of Juniper's second CD,
Kindles Celtic Birthright in American Folk
By Lee Clark Zumpe
Listening to Juniper's 2005 release Stepping Stones is most definitely like stepping back through time into a medieval royal court while minstrels are performing.
Actually, maybe it's more like enjoying a pint of stout in an Irish pub while listening to a band play a lively jig. Then again, perhaps it's like hearing an Appalachian fiddler playing some classic bluegrass gem beneath starry skies, or a traditional country singer playing old-time music from a bygone era.
In fact, it's all of these things.
Juniper's Stepping Stones epitomizes the Celtic influence in American folk music. Old-time music reflects the culture of those Europeans who colonized America, particularly the music of the British Isles. That influence resonates down through the centuries, and Stepping Stones underscores its effects in the musical traditions that endure to this day.
Juniper's members include Frances Pisacane, Jasmine Hart and Sarah Mitchell. Pisacane plays fiddle, octave violin, banjo, mandolin and percussion. Hart provides vocals and plays guitar and electric bass. Mitchell plays flute, penny whistle, recorders, hammered dulcimer and percussion.
The threesome blends genres seamlessly, creating an eclectic and unique listening experience. The track "Batchelders/Tam Lin," for instance, intermingles a New England tune with a dramatic Irish reel. "Roslin Castle/Peerie Hoose Ahint the Burn" begins as a somber Scottish air and flawlessly evolves into a merry Shetland reel.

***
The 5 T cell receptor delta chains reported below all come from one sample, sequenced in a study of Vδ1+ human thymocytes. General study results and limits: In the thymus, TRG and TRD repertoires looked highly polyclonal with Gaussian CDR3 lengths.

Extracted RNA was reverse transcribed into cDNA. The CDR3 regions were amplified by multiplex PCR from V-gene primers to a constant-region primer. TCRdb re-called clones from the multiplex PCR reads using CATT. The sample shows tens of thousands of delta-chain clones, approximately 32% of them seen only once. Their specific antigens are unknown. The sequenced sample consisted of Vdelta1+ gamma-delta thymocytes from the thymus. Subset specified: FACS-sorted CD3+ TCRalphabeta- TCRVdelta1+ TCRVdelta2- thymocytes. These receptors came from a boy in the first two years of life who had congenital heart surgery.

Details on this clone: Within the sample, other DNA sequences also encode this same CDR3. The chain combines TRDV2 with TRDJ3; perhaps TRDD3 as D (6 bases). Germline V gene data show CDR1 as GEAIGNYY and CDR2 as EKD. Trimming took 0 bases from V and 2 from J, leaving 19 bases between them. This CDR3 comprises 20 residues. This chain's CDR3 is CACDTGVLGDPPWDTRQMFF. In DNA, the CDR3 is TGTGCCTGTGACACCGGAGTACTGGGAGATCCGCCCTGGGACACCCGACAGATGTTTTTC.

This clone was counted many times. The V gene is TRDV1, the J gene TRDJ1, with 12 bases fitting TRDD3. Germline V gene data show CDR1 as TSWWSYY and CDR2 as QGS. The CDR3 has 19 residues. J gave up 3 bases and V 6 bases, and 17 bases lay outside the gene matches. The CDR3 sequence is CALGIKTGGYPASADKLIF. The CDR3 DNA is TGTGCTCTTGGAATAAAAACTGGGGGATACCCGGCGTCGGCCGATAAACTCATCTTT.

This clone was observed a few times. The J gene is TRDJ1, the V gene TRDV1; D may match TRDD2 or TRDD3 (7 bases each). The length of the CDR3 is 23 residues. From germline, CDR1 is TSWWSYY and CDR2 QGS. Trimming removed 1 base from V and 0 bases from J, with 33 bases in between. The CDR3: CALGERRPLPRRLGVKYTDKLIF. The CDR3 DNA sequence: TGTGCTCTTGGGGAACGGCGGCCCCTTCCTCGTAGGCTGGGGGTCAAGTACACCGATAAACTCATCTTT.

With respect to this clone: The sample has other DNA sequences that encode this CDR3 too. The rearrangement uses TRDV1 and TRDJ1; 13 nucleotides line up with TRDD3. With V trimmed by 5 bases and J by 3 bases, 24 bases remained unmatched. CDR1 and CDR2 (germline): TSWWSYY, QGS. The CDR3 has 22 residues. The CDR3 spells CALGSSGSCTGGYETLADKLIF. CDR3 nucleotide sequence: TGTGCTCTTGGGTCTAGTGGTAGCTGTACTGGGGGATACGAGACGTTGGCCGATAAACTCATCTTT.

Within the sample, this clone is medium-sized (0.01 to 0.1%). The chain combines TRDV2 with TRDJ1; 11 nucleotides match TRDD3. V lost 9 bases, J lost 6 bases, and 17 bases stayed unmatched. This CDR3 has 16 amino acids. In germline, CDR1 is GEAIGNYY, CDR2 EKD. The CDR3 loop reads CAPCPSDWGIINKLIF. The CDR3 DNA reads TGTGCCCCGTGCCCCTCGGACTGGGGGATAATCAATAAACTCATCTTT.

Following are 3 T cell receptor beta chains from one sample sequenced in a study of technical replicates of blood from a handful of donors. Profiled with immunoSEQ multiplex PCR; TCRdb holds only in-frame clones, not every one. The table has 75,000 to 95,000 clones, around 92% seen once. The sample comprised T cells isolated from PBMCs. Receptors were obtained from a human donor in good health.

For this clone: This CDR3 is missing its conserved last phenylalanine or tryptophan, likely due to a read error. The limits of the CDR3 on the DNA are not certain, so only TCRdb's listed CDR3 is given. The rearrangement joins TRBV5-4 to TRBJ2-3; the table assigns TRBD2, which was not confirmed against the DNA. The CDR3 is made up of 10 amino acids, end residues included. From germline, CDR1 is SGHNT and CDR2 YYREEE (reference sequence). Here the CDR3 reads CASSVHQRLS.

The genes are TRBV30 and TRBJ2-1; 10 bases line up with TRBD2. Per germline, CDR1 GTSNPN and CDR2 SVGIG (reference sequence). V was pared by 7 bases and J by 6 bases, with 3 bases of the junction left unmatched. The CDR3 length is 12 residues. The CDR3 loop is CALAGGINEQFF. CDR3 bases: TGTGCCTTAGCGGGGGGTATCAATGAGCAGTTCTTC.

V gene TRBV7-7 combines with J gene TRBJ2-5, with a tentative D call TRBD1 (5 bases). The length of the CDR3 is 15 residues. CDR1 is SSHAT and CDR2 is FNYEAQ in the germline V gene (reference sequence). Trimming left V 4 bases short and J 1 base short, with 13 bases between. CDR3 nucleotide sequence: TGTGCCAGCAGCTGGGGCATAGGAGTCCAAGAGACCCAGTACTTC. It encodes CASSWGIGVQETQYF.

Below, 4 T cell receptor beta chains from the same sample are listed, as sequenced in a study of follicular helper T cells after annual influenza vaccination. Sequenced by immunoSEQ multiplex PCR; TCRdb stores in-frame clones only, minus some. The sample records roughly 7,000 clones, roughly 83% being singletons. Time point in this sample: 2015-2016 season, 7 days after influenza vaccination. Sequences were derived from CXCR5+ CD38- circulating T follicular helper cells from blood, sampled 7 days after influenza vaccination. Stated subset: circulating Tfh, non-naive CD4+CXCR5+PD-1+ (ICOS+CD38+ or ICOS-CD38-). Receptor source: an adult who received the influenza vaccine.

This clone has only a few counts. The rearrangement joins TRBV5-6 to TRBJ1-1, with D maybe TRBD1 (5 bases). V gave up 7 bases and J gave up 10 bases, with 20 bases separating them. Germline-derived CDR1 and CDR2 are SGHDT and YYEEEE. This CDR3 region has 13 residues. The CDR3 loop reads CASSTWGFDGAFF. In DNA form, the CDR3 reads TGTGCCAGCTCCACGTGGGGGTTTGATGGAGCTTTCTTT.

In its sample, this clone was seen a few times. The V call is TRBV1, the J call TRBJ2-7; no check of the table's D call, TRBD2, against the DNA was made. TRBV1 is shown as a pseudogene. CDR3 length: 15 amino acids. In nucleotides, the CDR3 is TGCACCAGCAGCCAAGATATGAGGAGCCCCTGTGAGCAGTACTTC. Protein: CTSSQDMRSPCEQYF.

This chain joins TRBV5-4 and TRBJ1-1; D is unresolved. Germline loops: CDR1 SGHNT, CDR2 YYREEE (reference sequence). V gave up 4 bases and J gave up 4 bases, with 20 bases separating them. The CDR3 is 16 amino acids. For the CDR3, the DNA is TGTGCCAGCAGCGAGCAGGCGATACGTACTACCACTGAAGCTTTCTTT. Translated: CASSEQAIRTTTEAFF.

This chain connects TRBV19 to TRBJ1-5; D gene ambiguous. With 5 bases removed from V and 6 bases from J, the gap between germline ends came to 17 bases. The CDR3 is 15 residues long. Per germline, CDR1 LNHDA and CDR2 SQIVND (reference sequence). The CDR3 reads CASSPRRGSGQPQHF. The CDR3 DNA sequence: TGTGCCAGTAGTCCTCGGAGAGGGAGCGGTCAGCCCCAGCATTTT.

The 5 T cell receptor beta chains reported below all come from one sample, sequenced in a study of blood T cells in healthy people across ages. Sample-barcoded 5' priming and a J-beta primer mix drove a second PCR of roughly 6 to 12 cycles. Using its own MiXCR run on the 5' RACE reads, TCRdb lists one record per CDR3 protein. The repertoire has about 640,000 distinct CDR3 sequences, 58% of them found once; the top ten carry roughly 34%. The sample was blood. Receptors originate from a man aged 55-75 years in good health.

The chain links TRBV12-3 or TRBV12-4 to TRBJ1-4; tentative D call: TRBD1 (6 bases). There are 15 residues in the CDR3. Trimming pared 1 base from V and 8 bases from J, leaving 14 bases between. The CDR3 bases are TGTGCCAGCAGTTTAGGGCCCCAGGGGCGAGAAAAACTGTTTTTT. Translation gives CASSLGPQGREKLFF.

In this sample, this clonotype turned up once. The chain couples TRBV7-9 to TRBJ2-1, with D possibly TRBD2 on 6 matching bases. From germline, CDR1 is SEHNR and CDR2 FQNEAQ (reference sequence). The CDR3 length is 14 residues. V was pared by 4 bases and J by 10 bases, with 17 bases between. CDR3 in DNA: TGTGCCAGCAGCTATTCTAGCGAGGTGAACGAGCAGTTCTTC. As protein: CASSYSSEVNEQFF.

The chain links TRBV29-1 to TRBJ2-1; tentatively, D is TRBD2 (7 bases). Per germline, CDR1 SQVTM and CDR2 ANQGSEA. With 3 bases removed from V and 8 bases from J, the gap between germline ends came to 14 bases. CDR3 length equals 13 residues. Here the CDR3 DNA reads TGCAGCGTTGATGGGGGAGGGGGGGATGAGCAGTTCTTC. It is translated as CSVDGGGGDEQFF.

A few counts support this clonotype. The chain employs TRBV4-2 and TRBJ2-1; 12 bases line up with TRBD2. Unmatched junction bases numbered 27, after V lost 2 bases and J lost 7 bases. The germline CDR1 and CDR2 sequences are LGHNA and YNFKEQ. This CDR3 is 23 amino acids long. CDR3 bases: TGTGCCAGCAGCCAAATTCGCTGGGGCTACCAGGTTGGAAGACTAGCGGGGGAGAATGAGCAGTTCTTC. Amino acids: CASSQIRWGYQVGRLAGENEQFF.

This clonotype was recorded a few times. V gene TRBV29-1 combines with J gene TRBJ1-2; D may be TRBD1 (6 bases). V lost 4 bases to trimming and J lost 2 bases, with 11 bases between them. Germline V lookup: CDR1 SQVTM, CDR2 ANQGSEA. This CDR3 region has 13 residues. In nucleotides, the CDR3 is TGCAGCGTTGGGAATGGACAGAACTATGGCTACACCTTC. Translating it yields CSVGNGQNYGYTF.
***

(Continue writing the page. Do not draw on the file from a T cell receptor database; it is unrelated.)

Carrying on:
"Hole in the Sky" has a distinctly Americana flair to it and "Budapest Hotel," the first track on the CD, possesses an almost devilish bluesy jazz quality to it. Closing out Stepping Stones is a Natalie McMaster tune, "David's Jig," paired with Rob Hayes' "Paddy on the Landfill."
Juniper derived its name from ancient Celtic lore that recounts how the pixies and fairies planted a juniper at the entrance to the Other World. Stepping Stones enables the listener to journey through portals in time as it reawakens the Celtic musical heritage that is a common denominator in much of America's folk traditions.
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